I was listening to the Van Hemlock podcast yesterday, and while I’m sure there’s plenty to said about those guys, that is not my goal for today. Rather, I would like to hyper-focus on a quote that initiated a thought, which ultimately became the blog you are reading (If it’s not the post you’re reading then…well…I don’t know. I guess the first thing that comes to mind is, “How?”).
Now, this has no doubt been brought up many times before, and I’m fairly certain, qualified as Jon Shute may be, he was most likely not the person to first mention how the barrage of releases we are seeing are affecting the actual Online Gamer population. Simply put, aside from World of Warcraft, MMOs have been more or less cycling through the same number of people. Massive a population we are, there are still only a finite number of humans, and so naturally there are only a certain number of MMO players. The most well known example of multiple MMOs strangling each other would no doubt be the rivalry that had existed between the Age of Conan and WAR as the two yelled and screamed at each other through the gaming dimensions over who had the grittier game, the better PVP, better IP, larger shoe size…wait…where was I again? Oh yes. Suffice to say, when AoC first came out, there was a dip in the number of WoW players, and AoC swelled. Eventually people flocked out of AoC back to WoW, and when WAR came, again, some people left Conan and Azeroth to visit WAR. Again, some stay, but plenty more were just tourists, who went back to their “Home” game.
The popular term is that these games are just cannibalizing the MMO market without bringing in new players.
The “real” face of the MMO Companies
This again, has been applied to many things. There are of course some factors that net a small number of new players (Intellectual Properties, the people who are playing AoC or Lord of the Rings just because they are Tolkien or Howard fans). But these are tiny details that come across as specks in the big picture. Ever since World of Warcraft came out, these games have picked at the more adventurous spirits who just discovered these new and amazing Massively Multiplayer Online Games. This seems to be the cardinal sin that people will always bring up, but I now ask, “So what?” At some point, you really can’t push the numbers, certain interests will attract certain people, and you can make it more accessible, but that doesn’t mean you can make everyone like something. MMOs didn’t go and become mainstream. World of Warcraft just happens to be a mainstream MMO. A genre is not mainstream when a subsect is. You could say Halo is a mainstream FPS, but that doesn’t mean the FPS genre is main stream. What does main stream even mean? To me, it essentially equates to a house hold name. If you say Halo, someone will recognize it. If you say World of Warcraft, someone will recognize it. It is big enough to be a phenomenon, and that is what makes it main stream. Your grandmother probably doesn’t play either, but she’ll nod her head thinking, “So that’s what the kids are doing these days.”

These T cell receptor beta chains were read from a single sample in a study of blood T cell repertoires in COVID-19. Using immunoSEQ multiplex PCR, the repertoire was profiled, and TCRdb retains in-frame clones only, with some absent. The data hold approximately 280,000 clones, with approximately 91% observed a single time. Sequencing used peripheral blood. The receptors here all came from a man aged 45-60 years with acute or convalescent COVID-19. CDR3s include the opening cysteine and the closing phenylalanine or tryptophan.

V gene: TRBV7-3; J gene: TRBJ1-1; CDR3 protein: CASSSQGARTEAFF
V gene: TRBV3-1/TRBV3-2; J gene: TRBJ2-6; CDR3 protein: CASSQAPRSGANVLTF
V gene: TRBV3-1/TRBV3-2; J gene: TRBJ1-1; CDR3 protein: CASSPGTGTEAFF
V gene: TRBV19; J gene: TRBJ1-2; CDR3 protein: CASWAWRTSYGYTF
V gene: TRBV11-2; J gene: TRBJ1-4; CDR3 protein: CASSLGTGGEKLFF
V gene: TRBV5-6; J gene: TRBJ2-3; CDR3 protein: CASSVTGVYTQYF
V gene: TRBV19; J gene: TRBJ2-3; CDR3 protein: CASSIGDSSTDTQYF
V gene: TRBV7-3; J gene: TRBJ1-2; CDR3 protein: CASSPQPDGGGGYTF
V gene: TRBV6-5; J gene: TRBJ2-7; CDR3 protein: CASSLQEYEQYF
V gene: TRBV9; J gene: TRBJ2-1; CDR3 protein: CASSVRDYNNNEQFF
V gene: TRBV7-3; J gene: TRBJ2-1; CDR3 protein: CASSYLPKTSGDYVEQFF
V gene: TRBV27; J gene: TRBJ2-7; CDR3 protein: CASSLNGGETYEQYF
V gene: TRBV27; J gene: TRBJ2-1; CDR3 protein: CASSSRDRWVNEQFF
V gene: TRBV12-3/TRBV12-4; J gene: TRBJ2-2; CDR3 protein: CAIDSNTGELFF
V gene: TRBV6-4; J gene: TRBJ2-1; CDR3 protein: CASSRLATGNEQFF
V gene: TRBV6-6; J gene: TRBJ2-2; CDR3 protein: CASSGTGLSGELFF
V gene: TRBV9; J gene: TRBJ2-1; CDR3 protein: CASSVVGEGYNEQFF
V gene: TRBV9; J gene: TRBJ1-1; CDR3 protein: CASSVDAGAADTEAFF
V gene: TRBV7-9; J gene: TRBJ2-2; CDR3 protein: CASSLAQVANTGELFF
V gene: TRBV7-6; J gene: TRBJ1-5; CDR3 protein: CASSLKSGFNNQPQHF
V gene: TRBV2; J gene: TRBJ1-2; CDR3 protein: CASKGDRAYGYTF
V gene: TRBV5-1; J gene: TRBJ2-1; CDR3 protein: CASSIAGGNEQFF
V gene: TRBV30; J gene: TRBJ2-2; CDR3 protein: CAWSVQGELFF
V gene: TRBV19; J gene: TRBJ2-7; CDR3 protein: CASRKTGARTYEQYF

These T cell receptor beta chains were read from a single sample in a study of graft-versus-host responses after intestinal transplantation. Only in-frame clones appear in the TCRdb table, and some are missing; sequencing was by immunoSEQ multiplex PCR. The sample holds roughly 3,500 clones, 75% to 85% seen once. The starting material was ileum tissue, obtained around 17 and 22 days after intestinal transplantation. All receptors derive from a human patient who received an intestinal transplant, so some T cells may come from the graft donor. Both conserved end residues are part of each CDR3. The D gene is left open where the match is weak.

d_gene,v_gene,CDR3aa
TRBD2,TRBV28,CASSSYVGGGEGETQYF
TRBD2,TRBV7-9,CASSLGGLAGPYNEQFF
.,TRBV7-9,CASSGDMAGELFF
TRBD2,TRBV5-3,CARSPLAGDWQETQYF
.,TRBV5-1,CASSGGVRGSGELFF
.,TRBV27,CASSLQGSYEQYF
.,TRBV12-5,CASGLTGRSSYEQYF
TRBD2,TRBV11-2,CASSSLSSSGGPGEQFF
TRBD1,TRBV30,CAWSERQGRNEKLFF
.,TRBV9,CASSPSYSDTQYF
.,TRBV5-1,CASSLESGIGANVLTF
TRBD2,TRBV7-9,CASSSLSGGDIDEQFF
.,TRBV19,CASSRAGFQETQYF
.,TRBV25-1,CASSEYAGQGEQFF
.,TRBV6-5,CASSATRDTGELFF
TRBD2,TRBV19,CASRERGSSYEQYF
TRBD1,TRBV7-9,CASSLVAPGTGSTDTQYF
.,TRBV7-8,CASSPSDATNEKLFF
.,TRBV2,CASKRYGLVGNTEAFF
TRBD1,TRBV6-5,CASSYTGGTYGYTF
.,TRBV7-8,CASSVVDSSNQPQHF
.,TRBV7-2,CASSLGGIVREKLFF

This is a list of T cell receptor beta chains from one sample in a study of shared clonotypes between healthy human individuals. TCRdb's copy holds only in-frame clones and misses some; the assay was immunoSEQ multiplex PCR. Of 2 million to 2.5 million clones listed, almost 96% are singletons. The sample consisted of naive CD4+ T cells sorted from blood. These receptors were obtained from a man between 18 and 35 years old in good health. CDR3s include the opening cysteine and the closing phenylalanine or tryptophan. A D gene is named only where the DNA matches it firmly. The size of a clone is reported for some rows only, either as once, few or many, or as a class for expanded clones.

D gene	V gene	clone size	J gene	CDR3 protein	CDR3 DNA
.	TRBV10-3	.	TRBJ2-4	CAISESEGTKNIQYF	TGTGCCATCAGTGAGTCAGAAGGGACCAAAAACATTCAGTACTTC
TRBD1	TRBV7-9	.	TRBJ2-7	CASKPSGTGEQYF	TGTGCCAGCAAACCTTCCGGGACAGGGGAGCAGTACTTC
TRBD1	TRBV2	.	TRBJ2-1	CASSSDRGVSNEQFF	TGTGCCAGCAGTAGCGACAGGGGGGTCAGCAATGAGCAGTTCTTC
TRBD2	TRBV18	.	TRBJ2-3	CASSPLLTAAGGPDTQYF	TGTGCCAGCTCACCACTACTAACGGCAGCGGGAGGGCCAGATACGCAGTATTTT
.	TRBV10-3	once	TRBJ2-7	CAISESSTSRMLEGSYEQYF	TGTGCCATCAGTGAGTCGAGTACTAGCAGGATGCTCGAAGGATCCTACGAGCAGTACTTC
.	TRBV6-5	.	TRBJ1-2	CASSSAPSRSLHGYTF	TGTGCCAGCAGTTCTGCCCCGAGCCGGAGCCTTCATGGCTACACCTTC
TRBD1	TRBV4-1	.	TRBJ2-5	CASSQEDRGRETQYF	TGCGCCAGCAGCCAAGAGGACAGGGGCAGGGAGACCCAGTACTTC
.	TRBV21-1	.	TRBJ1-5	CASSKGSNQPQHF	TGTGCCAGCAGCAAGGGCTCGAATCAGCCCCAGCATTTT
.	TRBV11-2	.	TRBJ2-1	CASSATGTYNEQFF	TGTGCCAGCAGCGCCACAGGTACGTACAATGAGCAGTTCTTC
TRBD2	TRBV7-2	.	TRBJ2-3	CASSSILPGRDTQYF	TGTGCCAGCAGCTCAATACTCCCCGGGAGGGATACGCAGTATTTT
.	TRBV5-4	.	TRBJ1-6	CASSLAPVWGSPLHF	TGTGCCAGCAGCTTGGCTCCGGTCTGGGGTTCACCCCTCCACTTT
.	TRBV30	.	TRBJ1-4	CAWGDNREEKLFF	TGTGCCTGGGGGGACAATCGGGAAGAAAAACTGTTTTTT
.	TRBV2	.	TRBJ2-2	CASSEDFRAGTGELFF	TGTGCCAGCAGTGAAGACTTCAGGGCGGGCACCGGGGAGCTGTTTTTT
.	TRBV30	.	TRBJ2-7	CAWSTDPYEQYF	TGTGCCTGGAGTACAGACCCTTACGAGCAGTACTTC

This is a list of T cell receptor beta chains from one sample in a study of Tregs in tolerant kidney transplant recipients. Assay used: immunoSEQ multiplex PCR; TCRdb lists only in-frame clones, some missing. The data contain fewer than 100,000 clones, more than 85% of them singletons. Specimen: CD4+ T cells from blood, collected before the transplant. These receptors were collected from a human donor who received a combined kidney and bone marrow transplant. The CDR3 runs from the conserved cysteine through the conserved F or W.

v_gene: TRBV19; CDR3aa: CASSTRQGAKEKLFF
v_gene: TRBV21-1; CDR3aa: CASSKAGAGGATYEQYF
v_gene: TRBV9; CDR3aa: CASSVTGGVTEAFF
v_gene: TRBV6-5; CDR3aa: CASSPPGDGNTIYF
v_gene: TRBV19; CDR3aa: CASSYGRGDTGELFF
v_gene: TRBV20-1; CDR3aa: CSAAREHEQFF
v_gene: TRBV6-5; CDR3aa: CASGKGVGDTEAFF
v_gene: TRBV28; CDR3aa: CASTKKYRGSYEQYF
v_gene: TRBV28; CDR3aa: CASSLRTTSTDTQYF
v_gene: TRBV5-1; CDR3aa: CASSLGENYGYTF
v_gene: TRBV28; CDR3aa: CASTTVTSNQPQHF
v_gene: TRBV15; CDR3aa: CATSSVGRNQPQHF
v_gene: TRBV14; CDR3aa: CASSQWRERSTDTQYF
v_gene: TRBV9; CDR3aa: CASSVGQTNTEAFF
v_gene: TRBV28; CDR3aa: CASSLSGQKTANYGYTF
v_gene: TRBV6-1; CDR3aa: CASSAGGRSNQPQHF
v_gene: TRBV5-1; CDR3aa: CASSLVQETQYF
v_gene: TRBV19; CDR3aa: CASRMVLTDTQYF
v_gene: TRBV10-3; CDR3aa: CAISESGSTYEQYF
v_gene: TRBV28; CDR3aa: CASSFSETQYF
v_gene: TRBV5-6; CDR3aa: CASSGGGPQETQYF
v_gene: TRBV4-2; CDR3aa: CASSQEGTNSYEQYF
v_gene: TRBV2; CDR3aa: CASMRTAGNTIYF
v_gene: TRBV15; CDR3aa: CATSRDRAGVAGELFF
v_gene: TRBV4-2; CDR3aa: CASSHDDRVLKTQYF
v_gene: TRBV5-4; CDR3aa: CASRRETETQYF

So, when we have all these demographics playing something, (Have you seen all the kinds of people and guilds there are in WoW?) we find niches. At a certain point though, if we somehow expand so much more, they become their own sub-groups that the other players don’t jive with. That’s practically the point of guilds, to gather like-minded folks. Guilds for raiding, PVP, PVE, RP, etc etc. In the end, we’re only going to play with so many. And so you can say fine, that you think WAR and AoC are choking each other, and we’re all just acne on the back of Blizzard, but I’m really not losing any tears only being with Super Hero fans while I’m in Champions Online. No hard feelings to the happy grand father playing the wii, the young girl playing peggle, but we probably wouldn’t be best of buds, because in the end we are on differing spheres of the gaming interest. I could go on and on with more examples and justifications, but I’m long winded as it is. Just give these fledgling MMOs a break, they have enough trouble as it is.